Males reduced their fangs at the beginning of human history | Science

By comparing the teeth of a score of primates of the past and present, a group of scientists has observed that the size of the fangs of a possible ancestor species of humans was reduced several million years ago. There was also a marked change in the sexual dimorphism (difference between males and females) of the canines, dwarfing those of the males. For the authors of this comparison, the changes towards a less pronounced and aggressive teeth would be related to the appearance of cooperative behaviors and reduction of violence.

About thirty years ago, the magazine Nature published the discovery of a new species, the Australopithecus ramidus. In time, they took away the Australopithecus name and christened it Ardipithecus ramidus. Found in Ethiopia, this hominin lived in the region about 4.4 million years ago. He walked upright and for his discoverers he is a direct ancestor of modern humans. Now they have verified that their teeth were very different from those of other primates of then and later: the canines of their males are smaller and almost equal to those of the females (absence of sexual dimorphism), in particular the superior ones.

One of the discoverers of A. ramidus It was Gen Suwa, a Japanese paleoanthropologist at the University of Tokyo. Now, Suwa and other colleagues, including researchers from the National Center for Research on Human Evolution, in Burgos, have carefully studied their teeth and compared them with those of other hominins of their time, later – such as australopithecines and first sapiens— and other now extinct and current primates, such as chimpanzees, bonobos or gorillas.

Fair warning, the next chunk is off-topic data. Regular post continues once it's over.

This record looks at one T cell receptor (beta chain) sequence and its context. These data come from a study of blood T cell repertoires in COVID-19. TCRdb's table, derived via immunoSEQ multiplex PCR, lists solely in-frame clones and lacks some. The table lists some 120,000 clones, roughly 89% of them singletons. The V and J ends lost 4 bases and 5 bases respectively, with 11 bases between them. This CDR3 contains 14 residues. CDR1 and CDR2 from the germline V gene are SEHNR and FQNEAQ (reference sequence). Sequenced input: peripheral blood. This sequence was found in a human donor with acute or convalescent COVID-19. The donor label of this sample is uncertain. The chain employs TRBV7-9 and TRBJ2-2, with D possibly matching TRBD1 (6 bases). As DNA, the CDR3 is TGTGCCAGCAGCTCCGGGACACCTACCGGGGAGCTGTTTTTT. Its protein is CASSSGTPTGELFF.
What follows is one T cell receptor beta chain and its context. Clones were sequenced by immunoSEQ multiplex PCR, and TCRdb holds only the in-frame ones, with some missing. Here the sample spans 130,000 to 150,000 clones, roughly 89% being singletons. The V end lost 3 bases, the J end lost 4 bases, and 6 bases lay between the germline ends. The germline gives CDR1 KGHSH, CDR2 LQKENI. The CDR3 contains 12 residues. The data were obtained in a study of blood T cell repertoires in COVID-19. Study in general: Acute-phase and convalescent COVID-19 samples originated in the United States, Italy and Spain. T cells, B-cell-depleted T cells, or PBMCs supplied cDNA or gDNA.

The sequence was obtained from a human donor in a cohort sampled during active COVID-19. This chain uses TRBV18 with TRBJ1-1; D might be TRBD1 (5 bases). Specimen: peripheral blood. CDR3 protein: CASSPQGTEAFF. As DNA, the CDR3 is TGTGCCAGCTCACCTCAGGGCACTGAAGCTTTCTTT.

“In primates with large canines, the superiors are more important as a weapon and display of force”

Gen Suwa, Japanese paleoanthropologist at the University of Tokyo and co-discoverer of ‘Ardipithecus ramidus’

Suwa’s work, published in the magazine PNAS, shows that already among the A. ramidus By 4.4 million years ago, the difference between male and female tusks had been reduced to a ratio of 1.06 in the upper tusks (that is, they were only 6% larger in the male specimens ) and 1.13 in the lower ones. “It is very likely that the small canines in the males dated back six to seven million years ago,” Suwa notes, but the fossil record prior to A. ramidus it is too poor to go further back. In comparison, the ratio in today’s humans is 1.03 (upper canines) and 1.09 (lower). In chimpanzees, the last lineage from which hominids separated millions of years ago, the upper tusks have a ratio of 1.34 and the lower ones, 1.28, being in total one third larger than those of their female partners.

A denture so powerful and with such a difference in favor of males is only found by gorillas and two species of hominids that predate the australopithecines of more than 10 million years ago, the Nacholapithecus kerioi and the Hispanopithecus laietanus, with 30% larger teeth and a sexual dimorphism of almost 70%. In general, in the most primitive hominids and australopithecines, in addition to greater volume, the tusks are longer, diameter extended at the base, sharp and oriented outwards. Unlike the canines of carnivores, which are designed to grab and tear, those of primates seem made for aggression or defense.